Smugglers escape jail sentence

Two smugglers from Weston who were caught with more than £78,000 worth of counterfeit cigarettes have walked away from court with suspended prison sentences. Anthony Fear and Philip Dight were transporting 400,000 fake Super King cigarettes to Plymouth, w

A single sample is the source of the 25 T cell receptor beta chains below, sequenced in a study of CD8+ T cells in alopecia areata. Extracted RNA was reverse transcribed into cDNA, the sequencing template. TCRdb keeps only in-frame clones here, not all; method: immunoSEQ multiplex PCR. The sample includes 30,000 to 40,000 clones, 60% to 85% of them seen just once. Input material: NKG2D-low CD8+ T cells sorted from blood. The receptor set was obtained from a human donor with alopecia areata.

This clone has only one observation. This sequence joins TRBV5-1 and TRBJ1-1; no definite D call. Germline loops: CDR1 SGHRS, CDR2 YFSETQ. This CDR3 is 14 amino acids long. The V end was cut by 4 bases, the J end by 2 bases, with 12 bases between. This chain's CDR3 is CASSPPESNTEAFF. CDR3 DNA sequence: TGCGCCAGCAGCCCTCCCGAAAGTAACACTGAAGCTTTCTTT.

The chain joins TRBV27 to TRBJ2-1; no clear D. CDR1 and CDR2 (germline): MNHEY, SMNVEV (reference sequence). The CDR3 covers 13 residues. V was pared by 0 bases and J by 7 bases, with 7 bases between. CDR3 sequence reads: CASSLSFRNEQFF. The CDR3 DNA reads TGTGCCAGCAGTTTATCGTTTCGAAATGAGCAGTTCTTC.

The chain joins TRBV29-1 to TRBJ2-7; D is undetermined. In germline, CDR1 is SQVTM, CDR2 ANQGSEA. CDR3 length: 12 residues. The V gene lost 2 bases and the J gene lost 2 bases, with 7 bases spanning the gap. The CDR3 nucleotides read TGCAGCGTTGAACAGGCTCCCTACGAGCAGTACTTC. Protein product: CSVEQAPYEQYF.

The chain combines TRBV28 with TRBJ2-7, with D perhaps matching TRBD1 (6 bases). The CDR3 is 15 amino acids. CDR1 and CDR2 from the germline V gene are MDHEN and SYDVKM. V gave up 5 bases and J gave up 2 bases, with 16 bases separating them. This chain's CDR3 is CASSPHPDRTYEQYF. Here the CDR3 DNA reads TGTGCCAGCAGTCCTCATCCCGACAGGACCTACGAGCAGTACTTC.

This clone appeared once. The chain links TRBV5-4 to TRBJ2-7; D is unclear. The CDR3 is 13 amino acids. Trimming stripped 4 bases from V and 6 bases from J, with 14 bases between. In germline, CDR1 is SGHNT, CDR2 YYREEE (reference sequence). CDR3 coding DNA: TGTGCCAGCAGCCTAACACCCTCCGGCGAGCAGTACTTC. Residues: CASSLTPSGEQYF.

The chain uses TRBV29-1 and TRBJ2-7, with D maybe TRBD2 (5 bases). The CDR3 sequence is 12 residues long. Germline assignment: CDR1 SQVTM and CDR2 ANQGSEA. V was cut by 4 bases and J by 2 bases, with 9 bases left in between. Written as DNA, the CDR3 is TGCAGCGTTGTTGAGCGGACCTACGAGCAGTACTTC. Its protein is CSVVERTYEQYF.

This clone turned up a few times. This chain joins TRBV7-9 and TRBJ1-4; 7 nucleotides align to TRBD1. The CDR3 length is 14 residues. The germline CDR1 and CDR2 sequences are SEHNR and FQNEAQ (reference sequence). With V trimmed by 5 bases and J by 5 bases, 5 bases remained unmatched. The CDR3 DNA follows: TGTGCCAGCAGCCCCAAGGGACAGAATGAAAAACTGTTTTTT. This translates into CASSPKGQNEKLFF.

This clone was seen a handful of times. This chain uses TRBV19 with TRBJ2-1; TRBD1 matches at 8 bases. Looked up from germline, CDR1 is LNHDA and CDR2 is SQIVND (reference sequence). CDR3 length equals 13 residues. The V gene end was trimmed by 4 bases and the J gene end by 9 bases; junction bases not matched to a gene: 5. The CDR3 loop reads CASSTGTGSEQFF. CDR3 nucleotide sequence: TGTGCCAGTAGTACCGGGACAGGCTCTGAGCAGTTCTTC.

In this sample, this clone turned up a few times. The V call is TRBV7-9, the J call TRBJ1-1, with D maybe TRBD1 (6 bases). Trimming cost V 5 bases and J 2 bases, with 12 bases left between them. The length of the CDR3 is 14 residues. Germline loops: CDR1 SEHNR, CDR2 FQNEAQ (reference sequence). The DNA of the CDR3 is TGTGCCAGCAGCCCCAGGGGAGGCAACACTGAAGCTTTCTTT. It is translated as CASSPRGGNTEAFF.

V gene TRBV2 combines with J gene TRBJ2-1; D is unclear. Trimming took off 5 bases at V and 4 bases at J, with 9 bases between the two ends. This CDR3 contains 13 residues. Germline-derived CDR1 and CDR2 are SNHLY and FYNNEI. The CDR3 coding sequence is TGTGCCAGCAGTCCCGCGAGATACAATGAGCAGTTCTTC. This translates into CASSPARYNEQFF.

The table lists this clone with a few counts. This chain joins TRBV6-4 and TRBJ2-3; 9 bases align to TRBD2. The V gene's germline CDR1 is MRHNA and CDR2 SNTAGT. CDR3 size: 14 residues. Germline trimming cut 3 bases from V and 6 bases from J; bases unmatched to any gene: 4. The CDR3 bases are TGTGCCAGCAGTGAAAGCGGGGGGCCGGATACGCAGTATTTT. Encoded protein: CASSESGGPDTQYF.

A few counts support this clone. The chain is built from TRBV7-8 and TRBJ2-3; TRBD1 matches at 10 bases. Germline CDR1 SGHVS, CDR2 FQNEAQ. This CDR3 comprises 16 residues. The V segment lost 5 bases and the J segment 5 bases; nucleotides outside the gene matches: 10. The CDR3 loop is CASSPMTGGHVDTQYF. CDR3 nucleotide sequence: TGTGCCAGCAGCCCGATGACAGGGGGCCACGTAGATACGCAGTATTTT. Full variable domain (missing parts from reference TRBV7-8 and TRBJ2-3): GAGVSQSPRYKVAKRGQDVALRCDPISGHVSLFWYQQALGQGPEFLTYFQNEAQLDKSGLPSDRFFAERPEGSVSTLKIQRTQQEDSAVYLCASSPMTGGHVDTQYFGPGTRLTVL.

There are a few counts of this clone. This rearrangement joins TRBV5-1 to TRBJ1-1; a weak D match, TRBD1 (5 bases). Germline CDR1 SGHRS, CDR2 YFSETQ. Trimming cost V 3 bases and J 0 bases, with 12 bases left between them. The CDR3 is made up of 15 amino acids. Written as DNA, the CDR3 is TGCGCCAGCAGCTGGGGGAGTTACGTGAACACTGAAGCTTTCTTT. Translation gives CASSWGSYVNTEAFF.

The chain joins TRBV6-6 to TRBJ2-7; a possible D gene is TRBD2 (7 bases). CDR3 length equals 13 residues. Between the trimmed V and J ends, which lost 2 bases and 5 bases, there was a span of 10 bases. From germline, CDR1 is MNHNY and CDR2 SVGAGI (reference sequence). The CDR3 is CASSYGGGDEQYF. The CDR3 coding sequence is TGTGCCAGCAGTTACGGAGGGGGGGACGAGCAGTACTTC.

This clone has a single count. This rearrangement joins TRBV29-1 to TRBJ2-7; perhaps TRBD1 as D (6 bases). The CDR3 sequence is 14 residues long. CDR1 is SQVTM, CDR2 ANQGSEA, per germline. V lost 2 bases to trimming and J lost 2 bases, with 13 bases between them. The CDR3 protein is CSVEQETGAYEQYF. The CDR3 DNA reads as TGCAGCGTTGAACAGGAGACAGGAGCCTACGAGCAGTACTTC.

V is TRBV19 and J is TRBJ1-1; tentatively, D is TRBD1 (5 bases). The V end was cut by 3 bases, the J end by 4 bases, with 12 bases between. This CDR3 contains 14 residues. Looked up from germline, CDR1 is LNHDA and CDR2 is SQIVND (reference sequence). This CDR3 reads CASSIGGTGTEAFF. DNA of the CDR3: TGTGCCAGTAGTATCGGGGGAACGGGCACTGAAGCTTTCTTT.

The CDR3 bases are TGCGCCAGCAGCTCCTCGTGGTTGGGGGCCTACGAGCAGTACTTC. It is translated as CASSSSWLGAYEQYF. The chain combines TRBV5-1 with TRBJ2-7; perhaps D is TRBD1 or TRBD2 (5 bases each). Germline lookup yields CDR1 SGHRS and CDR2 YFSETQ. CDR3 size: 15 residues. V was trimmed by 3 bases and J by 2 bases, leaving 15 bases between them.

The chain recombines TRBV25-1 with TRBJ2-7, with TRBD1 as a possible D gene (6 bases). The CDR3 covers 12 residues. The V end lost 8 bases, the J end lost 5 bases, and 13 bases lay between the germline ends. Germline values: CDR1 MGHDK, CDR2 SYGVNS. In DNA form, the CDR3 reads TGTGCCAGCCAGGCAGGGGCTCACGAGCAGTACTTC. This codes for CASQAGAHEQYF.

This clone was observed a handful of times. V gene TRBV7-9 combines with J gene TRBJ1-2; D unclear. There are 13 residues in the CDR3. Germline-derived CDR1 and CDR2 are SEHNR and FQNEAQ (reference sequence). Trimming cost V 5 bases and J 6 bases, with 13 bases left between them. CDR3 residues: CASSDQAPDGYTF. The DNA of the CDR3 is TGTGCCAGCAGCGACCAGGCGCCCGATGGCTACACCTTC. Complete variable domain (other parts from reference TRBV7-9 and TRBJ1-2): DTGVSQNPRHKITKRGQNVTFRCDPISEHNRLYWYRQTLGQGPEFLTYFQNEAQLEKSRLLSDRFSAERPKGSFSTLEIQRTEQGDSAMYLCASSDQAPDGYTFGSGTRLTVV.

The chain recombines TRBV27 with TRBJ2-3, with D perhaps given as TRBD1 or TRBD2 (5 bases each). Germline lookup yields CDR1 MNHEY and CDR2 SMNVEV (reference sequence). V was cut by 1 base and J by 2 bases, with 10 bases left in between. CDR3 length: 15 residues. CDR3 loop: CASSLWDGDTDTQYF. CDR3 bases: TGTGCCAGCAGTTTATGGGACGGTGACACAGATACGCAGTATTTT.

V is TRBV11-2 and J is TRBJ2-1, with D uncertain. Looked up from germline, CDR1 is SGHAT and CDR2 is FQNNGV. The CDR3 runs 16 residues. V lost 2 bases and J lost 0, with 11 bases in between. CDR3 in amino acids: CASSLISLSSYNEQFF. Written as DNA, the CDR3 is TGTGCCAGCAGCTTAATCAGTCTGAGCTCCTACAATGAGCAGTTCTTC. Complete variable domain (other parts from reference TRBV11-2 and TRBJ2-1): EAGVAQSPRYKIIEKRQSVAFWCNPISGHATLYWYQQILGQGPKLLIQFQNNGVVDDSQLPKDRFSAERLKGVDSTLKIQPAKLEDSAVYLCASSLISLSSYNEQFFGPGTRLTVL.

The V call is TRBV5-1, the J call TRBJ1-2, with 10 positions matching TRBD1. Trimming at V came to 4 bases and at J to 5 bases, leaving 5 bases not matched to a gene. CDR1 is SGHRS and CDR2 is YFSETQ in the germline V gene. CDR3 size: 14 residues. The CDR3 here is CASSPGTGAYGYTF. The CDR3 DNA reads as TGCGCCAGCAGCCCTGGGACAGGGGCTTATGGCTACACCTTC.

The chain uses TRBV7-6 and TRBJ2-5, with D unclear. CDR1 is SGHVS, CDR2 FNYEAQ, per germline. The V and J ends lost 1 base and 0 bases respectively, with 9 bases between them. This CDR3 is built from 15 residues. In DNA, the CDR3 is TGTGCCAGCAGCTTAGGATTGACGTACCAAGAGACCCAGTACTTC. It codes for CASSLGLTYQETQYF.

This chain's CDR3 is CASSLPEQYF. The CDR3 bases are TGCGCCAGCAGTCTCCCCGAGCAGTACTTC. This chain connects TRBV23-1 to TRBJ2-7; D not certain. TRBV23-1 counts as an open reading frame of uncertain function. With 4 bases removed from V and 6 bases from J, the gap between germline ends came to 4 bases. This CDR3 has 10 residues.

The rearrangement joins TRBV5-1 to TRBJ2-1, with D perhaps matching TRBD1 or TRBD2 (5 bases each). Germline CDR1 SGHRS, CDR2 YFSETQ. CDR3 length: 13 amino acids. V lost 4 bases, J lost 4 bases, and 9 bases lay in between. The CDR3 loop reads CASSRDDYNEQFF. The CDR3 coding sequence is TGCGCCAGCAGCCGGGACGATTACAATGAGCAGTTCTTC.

Two smugglers from Weston who were caught with more than £78,000 worth of counterfeit cigarettes have walked away from court with suspended prison sentences.Anthony Fear and Philip Dight were transporting 400,000 fake Super King cigarettes to Plymouth, when they were stopped by police at Lympsham.Fear, of Greenhill Close, Weston, said to officers "I know you've got me banged to rights with a van full of stuff."The 53-year-old, together with old school friend Dight, aged 52 years, of Coleridge Road, Weston, admitted one charge of being concerned with carrying goods without paying duty with intent to defraud.They were both given five-month prison sentences suspended for 18 months when they appeared in the dock at Bristol Crown Court on Tuesday (Nov 21).Dight was also ordered to carry out 150 hours of unpaid work in the community and Fear ordered to attend a Think First programme in Weston.Ryan Richter, representing HM Revenue and Customs, told how the pair were brought to book after being stopped by a police surveillance team on Friday, July 7.He said officers followed a Ford Transit minibus, driven by Fear, to Jeff Brown's BP Garage in Lympsham.Stowed in the back were 299,200 counterfeit Super King cigarettes, 900 mixed brand cigarettes and some tobacco.Dight was stopped in his Citroen car which held a further 100,000 counterfeit Super Kings.Mr Richter added: "He said he had travelled to Ashford in Kent to collect the cigarettes for a friend and was to deliver them to Plymouth and would be paid £70 for the day."He said the cigarettes were counterfeit and altogether amounted to a £78,556 evasion of revenue.It was heard how Fear had described himself as the "leader" of the duo.David Martin, defending both men, said Fear felt guilty about involving his friend in the smuggling. Sentencing them, Judge David Ticehurst said: "You have defrauded duty on cigarettes to the value of £78,000. "Because of your greed that money was lost to HM Revenue and Customs." The defendants will return to the court for a confiscation hearing on a date to be fixed after May 21 next year.


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